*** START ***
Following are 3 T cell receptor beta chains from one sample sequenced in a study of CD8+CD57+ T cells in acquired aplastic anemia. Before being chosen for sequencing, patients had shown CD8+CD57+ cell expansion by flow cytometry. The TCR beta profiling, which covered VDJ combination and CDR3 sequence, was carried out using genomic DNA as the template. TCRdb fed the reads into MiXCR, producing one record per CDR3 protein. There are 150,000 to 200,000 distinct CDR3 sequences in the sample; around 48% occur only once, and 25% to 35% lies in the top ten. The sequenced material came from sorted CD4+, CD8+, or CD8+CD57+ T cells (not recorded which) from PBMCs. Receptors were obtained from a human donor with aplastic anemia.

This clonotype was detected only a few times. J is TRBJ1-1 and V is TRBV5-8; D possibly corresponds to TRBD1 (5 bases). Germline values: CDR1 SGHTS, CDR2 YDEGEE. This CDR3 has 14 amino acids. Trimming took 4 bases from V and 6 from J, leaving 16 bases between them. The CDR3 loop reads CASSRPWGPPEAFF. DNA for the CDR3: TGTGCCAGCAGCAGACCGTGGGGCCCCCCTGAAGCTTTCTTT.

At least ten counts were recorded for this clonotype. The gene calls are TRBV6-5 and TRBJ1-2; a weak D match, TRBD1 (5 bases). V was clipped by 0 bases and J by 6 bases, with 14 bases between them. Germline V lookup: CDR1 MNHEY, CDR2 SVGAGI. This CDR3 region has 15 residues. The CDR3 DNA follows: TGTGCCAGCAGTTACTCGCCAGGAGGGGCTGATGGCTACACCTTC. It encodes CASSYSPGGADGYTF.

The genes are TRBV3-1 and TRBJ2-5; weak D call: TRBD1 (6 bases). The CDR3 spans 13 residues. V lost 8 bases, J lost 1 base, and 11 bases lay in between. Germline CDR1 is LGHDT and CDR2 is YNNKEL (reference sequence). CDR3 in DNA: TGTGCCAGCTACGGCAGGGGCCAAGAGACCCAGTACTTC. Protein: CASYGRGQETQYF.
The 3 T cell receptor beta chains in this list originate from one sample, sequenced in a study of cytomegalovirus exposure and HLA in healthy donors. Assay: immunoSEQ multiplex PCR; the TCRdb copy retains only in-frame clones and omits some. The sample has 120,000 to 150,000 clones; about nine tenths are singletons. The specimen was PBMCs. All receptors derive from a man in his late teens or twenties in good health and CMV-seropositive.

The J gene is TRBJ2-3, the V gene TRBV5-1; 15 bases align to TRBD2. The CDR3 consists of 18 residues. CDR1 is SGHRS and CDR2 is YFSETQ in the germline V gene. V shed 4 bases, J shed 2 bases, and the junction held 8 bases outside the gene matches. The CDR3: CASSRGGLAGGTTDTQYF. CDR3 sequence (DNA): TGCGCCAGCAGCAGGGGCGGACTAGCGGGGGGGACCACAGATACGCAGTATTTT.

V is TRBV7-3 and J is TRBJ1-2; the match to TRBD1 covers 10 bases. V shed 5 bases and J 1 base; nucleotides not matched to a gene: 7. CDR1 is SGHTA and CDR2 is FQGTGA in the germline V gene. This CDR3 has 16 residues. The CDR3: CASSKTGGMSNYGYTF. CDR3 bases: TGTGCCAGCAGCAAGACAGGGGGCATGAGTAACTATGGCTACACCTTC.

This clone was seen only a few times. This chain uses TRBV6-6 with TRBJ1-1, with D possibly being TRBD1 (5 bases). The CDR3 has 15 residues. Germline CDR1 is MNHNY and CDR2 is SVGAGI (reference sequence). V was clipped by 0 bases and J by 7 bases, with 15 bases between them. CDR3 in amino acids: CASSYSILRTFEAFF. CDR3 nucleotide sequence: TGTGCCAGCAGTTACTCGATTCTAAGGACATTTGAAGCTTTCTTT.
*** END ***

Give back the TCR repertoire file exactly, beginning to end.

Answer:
Following are 3 T cell receptor beta chains from one sample sequenced in a study of CD8+CD57+ T cells in acquired aplastic anemia. Before being chosen for sequencing, patients had shown CD8+CD57+ cell expansion by flow cytometry. The TCR beta profiling, which covered VDJ combination and CDR3 sequence, was carried out using genomic DNA as the template. TCRdb fed the reads into MiXCR, producing one record per CDR3 protein. There are 150,000 to 200,000 distinct CDR3 sequences in the sample; around 48% occur only once, and 25% to 35% lies in the top ten. The sequenced material came from sorted CD4+, CD8+, or CD8+CD57+ T cells (not recorded which) from PBMCs. Receptors were obtained from a human donor with aplastic anemia.

This clonotype was detected only a few times. J is TRBJ1-1 and V is TRBV5-8; D possibly corresponds to TRBD1 (5 bases). Germline values: CDR1 SGHTS, CDR2 YDEGEE. This CDR3 has 14 amino acids. Trimming took 4 bases from V and 6 from J, leaving 16 bases between them. The CDR3 loop reads CASSRPWGPPEAFF. DNA for the CDR3: TGTGCCAGCAGCAGACCGTGGGGCCCCCCTGAAGCTTTCTTT.

At least ten counts were recorded for this clonotype. The gene calls are TRBV6-5 and TRBJ1-2; a weak D match, TRBD1 (5 bases). V was clipped by 0 bases and J by 6 bases, with 14 bases between them. Germline V lookup: CDR1 MNHEY, CDR2 SVGAGI. This CDR3 region has 15 residues. The CDR3 DNA follows: TGTGCCAGCAGTTACTCGCCAGGAGGGGCTGATGGCTACACCTTC. It encodes CASSYSPGGADGYTF.

The genes are TRBV3-1 and TRBJ2-5; weak D call: TRBD1 (6 bases). The CDR3 spans 13 residues. V lost 8 bases, J lost 1 base, and 11 bases lay in between. Germline CDR1 is LGHDT and CDR2 is YNNKEL (reference sequence). CDR3 in DNA: TGTGCCAGCTACGGCAGGGGCCAAGAGACCCAGTACTTC. Protein: CASYGRGQETQYF.
The 3 T cell receptor beta chains in this list originate from one sample, sequenced in a study of cytomegalovirus exposure and HLA in healthy donors. Assay: immunoSEQ multiplex PCR; the TCRdb copy retains only in-frame clones and omits some. The sample has 120,000 to 150,000 clones; about nine tenths are singletons. The specimen was PBMCs. All receptors derive from a man in his late teens or twenties in good health and CMV-seropositive.

The J gene is TRBJ2-3, the V gene TRBV5-1; 15 bases align to TRBD2. The CDR3 consists of 18 residues. CDR1 is SGHRS and CDR2 is YFSETQ in the germline V gene. V shed 4 bases, J shed 2 bases, and the junction held 8 bases outside the gene matches. The CDR3: CASSRGGLAGGTTDTQYF. CDR3 sequence (DNA): TGCGCCAGCAGCAGGGGCGGACTAGCGGGGGGGACCACAGATACGCAGTATTTT.

V is TRBV7-3 and J is TRBJ1-2; the match to TRBD1 covers 10 bases. V shed 5 bases and J 1 base; nucleotides not matched to a gene: 7. CDR1 is SGHTA and CDR2 is FQGTGA in the germline V gene. This CDR3 has 16 residues. The CDR3: CASSKTGGMSNYGYTF. CDR3 bases: TGTGCCAGCAGCAAGACAGGGGGCATGAGTAACTATGGCTACACCTTC.

This clone was seen only a few times. This chain uses TRBV6-6 with TRBJ1-1, with D possibly being TRBD1 (5 bases). The CDR3 has 15 residues. Germline CDR1 is MNHNY and CDR2 is SVGAGI (reference sequence). V was clipped by 0 bases and J by 7 bases, with 15 bases between them. CDR3 in amino acids: CASSYSILRTFEAFF. CDR3 nucleotide sequence: TGTGCCAGCAGTTACTCGATTCTAAGGACATTTGAAGCTTTCTTT.